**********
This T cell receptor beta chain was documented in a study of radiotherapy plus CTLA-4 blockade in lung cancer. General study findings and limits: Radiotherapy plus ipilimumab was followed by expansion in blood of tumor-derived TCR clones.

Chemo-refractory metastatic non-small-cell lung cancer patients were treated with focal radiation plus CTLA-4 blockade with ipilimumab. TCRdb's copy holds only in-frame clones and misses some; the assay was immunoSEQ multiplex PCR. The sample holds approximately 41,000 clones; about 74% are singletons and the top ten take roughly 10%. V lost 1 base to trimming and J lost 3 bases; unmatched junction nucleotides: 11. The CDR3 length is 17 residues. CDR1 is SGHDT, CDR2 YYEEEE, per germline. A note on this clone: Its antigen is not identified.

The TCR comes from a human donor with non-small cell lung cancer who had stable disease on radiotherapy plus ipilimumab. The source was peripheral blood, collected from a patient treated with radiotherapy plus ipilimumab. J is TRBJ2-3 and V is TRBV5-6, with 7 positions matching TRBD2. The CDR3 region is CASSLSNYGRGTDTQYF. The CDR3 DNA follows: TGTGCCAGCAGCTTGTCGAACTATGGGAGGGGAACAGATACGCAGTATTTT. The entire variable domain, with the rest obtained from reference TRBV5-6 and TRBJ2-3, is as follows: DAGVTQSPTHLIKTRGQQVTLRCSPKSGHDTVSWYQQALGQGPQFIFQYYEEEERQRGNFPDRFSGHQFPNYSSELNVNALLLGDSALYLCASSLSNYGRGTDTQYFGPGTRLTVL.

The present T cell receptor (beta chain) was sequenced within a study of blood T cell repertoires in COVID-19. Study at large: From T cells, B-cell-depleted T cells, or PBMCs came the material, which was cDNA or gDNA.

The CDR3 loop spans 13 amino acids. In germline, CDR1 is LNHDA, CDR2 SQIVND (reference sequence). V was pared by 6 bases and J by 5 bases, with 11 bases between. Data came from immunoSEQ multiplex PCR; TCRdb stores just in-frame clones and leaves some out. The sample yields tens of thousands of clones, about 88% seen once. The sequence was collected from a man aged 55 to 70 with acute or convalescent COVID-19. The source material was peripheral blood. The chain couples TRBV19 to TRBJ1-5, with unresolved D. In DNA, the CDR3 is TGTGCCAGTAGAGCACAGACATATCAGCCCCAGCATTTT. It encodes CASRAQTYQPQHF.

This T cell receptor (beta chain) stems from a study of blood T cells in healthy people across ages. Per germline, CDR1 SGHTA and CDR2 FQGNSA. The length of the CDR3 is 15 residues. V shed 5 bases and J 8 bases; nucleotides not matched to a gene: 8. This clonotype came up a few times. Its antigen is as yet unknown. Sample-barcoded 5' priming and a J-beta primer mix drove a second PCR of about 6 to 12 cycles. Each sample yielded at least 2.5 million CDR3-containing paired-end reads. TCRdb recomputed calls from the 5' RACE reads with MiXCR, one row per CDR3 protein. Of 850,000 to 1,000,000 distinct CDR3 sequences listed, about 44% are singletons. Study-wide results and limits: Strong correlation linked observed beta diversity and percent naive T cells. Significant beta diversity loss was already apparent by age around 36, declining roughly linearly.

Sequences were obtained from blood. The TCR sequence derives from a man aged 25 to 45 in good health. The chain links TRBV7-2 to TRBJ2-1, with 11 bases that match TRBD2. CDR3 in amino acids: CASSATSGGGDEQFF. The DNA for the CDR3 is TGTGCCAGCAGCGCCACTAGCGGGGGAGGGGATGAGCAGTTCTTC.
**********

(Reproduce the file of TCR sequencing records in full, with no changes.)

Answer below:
This T cell receptor beta chain was documented in a study of radiotherapy plus CTLA-4 blockade in lung cancer. General study findings and limits: Radiotherapy plus ipilimumab was followed by expansion in blood of tumor-derived TCR clones.

Chemo-refractory metastatic non-small-cell lung cancer patients were treated with focal radiation plus CTLA-4 blockade with ipilimumab. TCRdb's copy holds only in-frame clones and misses some; the assay was immunoSEQ multiplex PCR. The sample holds approximately 41,000 clones; about 74% are singletons and the top ten take roughly 10%. V lost 1 base to trimming and J lost 3 bases; unmatched junction nucleotides: 11. The CDR3 length is 17 residues. CDR1 is SGHDT, CDR2 YYEEEE, per germline. A note on this clone: Its antigen is not identified.

The TCR comes from a human donor with non-small cell lung cancer who had stable disease on radiotherapy plus ipilimumab. The source was peripheral blood, collected from a patient treated with radiotherapy plus ipilimumab. J is TRBJ2-3 and V is TRBV5-6, with 7 positions matching TRBD2. The CDR3 region is CASSLSNYGRGTDTQYF. The CDR3 DNA follows: TGTGCCAGCAGCTTGTCGAACTATGGGAGGGGAACAGATACGCAGTATTTT. The entire variable domain, with the rest obtained from reference TRBV5-6 and TRBJ2-3, is as follows: DAGVTQSPTHLIKTRGQQVTLRCSPKSGHDTVSWYQQALGQGPQFIFQYYEEEERQRGNFPDRFSGHQFPNYSSELNVNALLLGDSALYLCASSLSNYGRGTDTQYFGPGTRLTVL.

The present T cell receptor (beta chain) was sequenced within a study of blood T cell repertoires in COVID-19. Study at large: From T cells, B-cell-depleted T cells, or PBMCs came the material, which was cDNA or gDNA.

The CDR3 loop spans 13 amino acids. In germline, CDR1 is LNHDA, CDR2 SQIVND (reference sequence). V was pared by 6 bases and J by 5 bases, with 11 bases between. Data came from immunoSEQ multiplex PCR; TCRdb stores just in-frame clones and leaves some out. The sample yields tens of thousands of clones, about 88% seen once. The sequence was collected from a man aged 55 to 70 with acute or convalescent COVID-19. The source material was peripheral blood. The chain couples TRBV19 to TRBJ1-5, with unresolved D. In DNA, the CDR3 is TGTGCCAGTAGAGCACAGACATATCAGCCCCAGCATTTT. It encodes CASRAQTYQPQHF.

This T cell receptor (beta chain) stems from a study of blood T cells in healthy people across ages. Per germline, CDR1 SGHTA and CDR2 FQGNSA. The length of the CDR3 is 15 residues. V shed 5 bases and J 8 bases; nucleotides not matched to a gene: 8. This clonotype came up a few times. Its antigen is as yet unknown. Sample-barcoded 5' priming and a J-beta primer mix drove a second PCR of about 6 to 12 cycles. Each sample yielded at least 2.5 million CDR3-containing paired-end reads. TCRdb recomputed calls from the 5' RACE reads with MiXCR, one row per CDR3 protein. Of 850,000 to 1,000,000 distinct CDR3 sequences listed, about 44% are singletons. Study-wide results and limits: Strong correlation linked observed beta diversity and percent naive T cells. Significant beta diversity loss was already apparent by age around 36, declining roughly linearly.

Sequences were obtained from blood. The TCR sequence derives from a man aged 25 to 45 in good health. The chain links TRBV7-2 to TRBJ2-1, with 11 bases that match TRBD2. CDR3 in amino acids: CASSATSGGGDEQFF. The DNA for the CDR3 is TGTGCCAGCAGCGCCACTAGCGGGGGAGGGGATGAGCAGTTCTTC.